Sometimes scriptures can feel boring. One of the surest ways to make the New Testament come to life and feel relevant is to visualize the New Testament world with maps, videos, 3D tours, and images. Between the Church’s Bible Videos website, the Bible Project, and other faithful YouTube channels, there are lots of video resources to help readers visualize the stories and contexts of the Bible.

The Virtual New Testament app developed by Brigham Young University is an excellent tool for readers to virtually walk where Jesus walked. This app can take you on a 3D tour of Herod’s temple and parts of Jerusalem at the time of Jesus Christ.

4. Read a Different Version of the New Testament


Thomas Wayment New Testament translation

New Testament translation by Latter-day Saint Thomas Wayment

The official printed version of Latter-day Saint scriptures uses the King James Version of the New Testament. It is a beautiful translation, but sometimes it may be helpful to switch things up. Using an alternative translation or formatting can help readers look at the scriptures with fresh eyes. It’s easy to glaze over and go into autopilot when you’re reading the same dense words and formatting that you’ve read since childhood.

Try reading an edition of the New Testament that doesn’t use verses, but rather groups the scriptures into paragraphs. Or maybe try prayerfully reading a more modern translation that will help you make sense of the older King James Version English. Whatever you choose, changing the scenery of your scriptures can be a big help in giving you new perspective on old scriptures. You may find the following editions of the New Testament useful in your study.

Thomas A. Wayment, The New Testament: A New Translation for Latter-day Saints, Provo, UT: Deseret Book and Brigham Young University Religious Studies Center, 2018.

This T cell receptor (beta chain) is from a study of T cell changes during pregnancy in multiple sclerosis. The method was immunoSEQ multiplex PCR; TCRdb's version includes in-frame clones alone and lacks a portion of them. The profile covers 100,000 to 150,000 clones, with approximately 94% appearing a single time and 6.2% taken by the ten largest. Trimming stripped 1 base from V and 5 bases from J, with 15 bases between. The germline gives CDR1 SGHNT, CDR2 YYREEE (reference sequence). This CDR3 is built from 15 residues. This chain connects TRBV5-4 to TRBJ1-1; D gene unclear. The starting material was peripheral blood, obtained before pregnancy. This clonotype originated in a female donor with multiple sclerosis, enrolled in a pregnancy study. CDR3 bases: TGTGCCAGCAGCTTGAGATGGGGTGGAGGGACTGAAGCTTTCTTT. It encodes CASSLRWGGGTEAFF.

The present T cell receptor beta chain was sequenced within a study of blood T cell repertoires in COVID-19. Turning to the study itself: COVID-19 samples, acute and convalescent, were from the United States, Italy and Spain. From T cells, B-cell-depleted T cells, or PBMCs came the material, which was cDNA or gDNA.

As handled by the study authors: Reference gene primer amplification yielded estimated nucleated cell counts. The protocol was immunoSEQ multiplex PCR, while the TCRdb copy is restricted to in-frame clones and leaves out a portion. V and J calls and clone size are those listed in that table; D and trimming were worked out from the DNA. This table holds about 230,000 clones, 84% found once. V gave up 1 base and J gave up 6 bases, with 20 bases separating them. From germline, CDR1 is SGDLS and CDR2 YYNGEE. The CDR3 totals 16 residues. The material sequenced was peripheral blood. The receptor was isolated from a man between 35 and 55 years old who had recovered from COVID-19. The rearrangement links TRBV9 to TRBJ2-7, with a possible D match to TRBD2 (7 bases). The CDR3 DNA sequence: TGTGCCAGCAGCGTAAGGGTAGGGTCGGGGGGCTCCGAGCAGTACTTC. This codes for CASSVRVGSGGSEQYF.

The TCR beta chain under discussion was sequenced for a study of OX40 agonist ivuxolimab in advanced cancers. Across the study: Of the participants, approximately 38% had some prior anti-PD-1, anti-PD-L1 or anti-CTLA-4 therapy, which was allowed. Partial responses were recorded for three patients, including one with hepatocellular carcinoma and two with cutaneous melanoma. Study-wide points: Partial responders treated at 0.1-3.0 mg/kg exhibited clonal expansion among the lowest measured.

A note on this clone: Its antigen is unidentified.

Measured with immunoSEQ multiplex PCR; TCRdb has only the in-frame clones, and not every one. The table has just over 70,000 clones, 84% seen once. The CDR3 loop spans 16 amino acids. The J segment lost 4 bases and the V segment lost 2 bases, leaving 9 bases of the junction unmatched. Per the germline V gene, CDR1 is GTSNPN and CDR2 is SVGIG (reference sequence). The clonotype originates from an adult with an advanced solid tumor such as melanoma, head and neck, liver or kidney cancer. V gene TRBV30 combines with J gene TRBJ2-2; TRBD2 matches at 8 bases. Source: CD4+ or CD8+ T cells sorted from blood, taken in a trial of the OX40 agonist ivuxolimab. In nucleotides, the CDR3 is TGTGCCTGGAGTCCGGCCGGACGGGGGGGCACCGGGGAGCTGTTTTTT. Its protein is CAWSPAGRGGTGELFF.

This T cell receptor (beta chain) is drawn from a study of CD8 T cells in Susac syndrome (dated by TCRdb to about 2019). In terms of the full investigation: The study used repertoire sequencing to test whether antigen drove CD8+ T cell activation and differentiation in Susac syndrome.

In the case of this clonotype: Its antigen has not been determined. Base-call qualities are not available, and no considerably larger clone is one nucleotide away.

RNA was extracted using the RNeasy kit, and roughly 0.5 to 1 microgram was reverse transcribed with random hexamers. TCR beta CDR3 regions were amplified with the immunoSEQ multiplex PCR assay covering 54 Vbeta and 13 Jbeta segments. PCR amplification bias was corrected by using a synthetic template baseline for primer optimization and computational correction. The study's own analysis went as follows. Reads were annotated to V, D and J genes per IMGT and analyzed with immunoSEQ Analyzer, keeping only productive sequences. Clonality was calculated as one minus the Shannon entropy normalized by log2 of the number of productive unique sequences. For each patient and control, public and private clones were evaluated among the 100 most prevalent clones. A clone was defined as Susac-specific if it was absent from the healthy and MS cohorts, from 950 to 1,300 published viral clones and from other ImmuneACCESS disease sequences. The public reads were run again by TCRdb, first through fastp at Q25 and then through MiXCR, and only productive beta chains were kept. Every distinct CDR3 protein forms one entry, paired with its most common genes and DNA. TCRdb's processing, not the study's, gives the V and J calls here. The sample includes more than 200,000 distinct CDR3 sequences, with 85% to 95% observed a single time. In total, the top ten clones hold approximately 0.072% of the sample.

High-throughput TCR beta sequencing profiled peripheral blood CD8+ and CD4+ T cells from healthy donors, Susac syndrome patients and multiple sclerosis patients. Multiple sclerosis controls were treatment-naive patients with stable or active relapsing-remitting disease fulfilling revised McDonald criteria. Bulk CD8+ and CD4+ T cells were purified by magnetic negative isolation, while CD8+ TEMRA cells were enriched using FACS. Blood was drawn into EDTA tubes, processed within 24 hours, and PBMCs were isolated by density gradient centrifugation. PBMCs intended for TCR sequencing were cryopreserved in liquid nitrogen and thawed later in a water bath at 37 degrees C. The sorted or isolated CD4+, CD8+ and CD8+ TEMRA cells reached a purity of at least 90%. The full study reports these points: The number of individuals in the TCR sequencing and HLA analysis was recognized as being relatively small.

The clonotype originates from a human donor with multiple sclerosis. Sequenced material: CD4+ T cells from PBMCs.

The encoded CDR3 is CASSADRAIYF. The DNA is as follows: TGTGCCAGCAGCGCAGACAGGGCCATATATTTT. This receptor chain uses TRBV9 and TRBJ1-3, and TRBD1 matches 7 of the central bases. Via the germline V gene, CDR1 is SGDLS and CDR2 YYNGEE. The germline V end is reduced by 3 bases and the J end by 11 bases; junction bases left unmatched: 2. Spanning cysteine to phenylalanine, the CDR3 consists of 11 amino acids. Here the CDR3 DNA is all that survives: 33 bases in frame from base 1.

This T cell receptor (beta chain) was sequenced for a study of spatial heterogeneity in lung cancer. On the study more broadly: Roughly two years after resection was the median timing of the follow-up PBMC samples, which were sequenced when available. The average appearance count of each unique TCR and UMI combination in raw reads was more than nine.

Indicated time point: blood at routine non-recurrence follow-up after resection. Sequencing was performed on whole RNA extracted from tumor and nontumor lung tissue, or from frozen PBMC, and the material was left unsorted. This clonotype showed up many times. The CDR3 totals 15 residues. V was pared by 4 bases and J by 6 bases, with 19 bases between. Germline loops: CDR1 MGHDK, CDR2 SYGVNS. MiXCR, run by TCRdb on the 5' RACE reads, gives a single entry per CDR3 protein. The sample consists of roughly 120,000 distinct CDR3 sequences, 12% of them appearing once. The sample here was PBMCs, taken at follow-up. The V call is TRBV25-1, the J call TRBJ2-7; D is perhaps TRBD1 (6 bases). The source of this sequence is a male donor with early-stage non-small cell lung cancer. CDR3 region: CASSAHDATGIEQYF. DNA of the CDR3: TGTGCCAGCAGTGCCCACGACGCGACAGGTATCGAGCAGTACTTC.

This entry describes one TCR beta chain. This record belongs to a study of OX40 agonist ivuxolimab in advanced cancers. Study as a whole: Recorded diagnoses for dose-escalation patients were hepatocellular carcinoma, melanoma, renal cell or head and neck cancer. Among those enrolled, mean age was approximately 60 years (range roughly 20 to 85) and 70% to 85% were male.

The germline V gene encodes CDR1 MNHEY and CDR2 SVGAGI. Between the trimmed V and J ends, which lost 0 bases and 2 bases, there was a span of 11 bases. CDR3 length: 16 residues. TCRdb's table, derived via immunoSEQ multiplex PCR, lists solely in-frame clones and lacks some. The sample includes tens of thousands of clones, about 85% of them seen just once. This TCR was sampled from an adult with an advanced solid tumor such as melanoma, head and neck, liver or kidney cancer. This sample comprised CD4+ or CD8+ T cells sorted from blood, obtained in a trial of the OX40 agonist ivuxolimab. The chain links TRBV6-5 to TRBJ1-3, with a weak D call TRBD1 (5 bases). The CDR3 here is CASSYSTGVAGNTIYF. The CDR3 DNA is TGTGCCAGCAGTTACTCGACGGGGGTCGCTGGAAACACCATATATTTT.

FaithLife Study Bible

YouVersion Bible App

5. Seek the Spirit


Woman with Bible by Halfpoint via Adobe Stock

Woman with Bible by Halfpoint via Adobe Stock

Nephi in the Book of Mormon teaches readers that “Angels speak by the power of the Holy Ghost; wherefore, they speak the words of Christ.” (2 Nephi 32:3). If Latter-day Saints sincerely desire to feast upon the words of Christ and be as the angels, the most important thing they can do is invite the Holy Ghost into their study.

Start your scripture study with a prayer. Call upon the Lord to open your mind and heart to the sacred words of the scriptures. Music can be a powerful tool in bringing the presence of the Holy Spirit. You may want to make hymns and other sacred music part of your scripture study as your ponder the life of the Savior in the New Testament.

Two surprising ways to invite the power of the Holy Ghost into your scripture study is to attend the temple and to worship on the Sabbath. Through covenants in the temple, God promises individuals access to spiritual knowledge, and the temple is an especially good place to seek inspiration and personal revelation. Sunday worship allows individuals to “feast” upon the sacrament, inviting us to ponder on the “Word made flesh” (John 1:14) and to renew our covenants so that we may always have His Spirit to be with us.

Feast Upon the Word

To rededicate ourselves to scripture study and "feast" upon the words of Christ means to eat more than a simple, single course meal with one dish. Feasting upon the words of Christ in our scripture study means that we are earnestly savoring and internalizing each part that we encounter. It takes more time and work to truly feast upon the word of God, but the blessings far outweigh the investment.

Increasing our dedication to and love for scripture study will bring the Spirit into our lives and help us to answer life's hardest questions. President Thomas S. Monson taught that “if you will study the scriptures diligently, your power to avoid temptation and to receive direction of the Holy Ghost in all you do will be increased."

To help jump start your scripture study this week, here is a Study Guide to go along with this week's Come Follow Me lesson, and a Book of Mormon Central KnoWhy that teaches about "feasting on the words of Christ."